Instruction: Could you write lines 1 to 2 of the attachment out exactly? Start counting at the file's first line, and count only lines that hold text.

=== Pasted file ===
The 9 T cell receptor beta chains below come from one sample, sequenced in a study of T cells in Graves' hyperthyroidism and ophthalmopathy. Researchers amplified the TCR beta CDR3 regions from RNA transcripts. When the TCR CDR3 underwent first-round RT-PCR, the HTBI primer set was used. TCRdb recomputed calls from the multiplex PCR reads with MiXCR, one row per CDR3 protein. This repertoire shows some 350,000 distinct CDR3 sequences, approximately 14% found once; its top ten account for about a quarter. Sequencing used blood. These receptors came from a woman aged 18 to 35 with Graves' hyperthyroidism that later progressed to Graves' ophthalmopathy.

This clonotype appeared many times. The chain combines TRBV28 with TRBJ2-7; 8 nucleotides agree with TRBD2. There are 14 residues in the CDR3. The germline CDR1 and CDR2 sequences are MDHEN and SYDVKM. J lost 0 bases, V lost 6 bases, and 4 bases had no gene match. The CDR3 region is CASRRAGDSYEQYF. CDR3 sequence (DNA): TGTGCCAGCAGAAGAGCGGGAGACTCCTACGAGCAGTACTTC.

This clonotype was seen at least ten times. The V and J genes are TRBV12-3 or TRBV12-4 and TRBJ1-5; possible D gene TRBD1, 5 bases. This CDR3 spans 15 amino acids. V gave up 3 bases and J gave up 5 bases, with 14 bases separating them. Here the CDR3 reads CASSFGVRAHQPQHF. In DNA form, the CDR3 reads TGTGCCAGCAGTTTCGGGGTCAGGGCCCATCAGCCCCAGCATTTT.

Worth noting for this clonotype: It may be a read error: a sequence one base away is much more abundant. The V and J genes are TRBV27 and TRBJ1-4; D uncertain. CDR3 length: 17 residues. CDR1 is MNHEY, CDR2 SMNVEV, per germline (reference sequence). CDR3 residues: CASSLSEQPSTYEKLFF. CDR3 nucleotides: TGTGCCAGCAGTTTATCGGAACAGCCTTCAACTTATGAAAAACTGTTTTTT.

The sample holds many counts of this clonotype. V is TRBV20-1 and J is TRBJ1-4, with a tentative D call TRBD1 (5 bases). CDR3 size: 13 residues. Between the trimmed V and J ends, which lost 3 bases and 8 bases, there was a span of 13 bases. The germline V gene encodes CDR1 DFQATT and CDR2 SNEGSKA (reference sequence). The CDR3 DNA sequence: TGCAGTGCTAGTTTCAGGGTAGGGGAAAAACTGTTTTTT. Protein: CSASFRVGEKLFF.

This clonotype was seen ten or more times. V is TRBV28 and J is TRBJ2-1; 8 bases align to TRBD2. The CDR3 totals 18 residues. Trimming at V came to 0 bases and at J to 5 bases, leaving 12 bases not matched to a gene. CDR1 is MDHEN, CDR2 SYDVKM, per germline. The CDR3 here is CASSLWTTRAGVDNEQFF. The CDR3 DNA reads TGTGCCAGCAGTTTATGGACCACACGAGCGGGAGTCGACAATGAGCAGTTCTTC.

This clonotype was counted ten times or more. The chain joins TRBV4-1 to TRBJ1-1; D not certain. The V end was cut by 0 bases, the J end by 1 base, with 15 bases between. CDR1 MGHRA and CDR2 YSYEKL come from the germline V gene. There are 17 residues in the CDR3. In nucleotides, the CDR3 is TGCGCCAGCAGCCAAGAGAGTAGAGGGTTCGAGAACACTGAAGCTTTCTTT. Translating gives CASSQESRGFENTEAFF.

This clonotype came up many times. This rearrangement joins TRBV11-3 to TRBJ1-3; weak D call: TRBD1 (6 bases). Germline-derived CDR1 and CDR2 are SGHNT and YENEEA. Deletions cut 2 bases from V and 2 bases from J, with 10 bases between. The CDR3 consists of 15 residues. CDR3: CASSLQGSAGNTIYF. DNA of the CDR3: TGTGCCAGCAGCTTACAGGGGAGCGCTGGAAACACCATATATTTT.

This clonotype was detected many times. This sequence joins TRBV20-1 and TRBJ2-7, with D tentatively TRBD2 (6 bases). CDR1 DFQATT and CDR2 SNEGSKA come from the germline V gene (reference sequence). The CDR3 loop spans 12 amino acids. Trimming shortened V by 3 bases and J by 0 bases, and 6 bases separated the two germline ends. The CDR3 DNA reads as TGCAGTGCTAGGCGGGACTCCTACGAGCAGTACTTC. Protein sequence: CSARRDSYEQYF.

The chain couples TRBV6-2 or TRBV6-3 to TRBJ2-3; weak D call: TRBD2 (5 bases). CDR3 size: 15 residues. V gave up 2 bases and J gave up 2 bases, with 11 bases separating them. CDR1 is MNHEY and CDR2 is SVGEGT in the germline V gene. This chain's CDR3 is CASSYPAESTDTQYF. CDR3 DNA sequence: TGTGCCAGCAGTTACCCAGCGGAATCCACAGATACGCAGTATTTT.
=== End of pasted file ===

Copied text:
The 9 T cell receptor beta chains below come from one sample, sequenced in a study of T cells in Graves' hyperthyroidism and ophthalmopathy. Researchers amplified the TCR beta CDR3 regions from RNA transcripts. When the TCR CDR3 underwent first-round RT-PCR, the HTBI primer set was used. TCRdb recomputed calls from the multiplex PCR reads with MiXCR, one row per CDR3 protein. This repertoire shows some 350,000 distinct CDR3 sequences, approximately 14% found once; its top ten account for about a quarter. Sequencing used blood. These receptors came from a woman aged 18 to 35 with Graves' hyperthyroidism that later progressed to Graves' ophthalmopathy.

This clonotype appeared many times. The chain combines TRBV28 with TRBJ2-7; 8 nucleotides agree with TRBD2. There are 14 residues in the CDR3. The germline CDR1 and CDR2 sequences are MDHEN and SYDVKM. J lost 0 bases, V lost 6 bases, and 4 bases had no gene match. The CDR3 region is CASRRAGDSYEQYF. CDR3 sequence (DNA): TGTGCCAGCAGAAGAGCGGGAGACTCCTACGAGCAGTACTTC.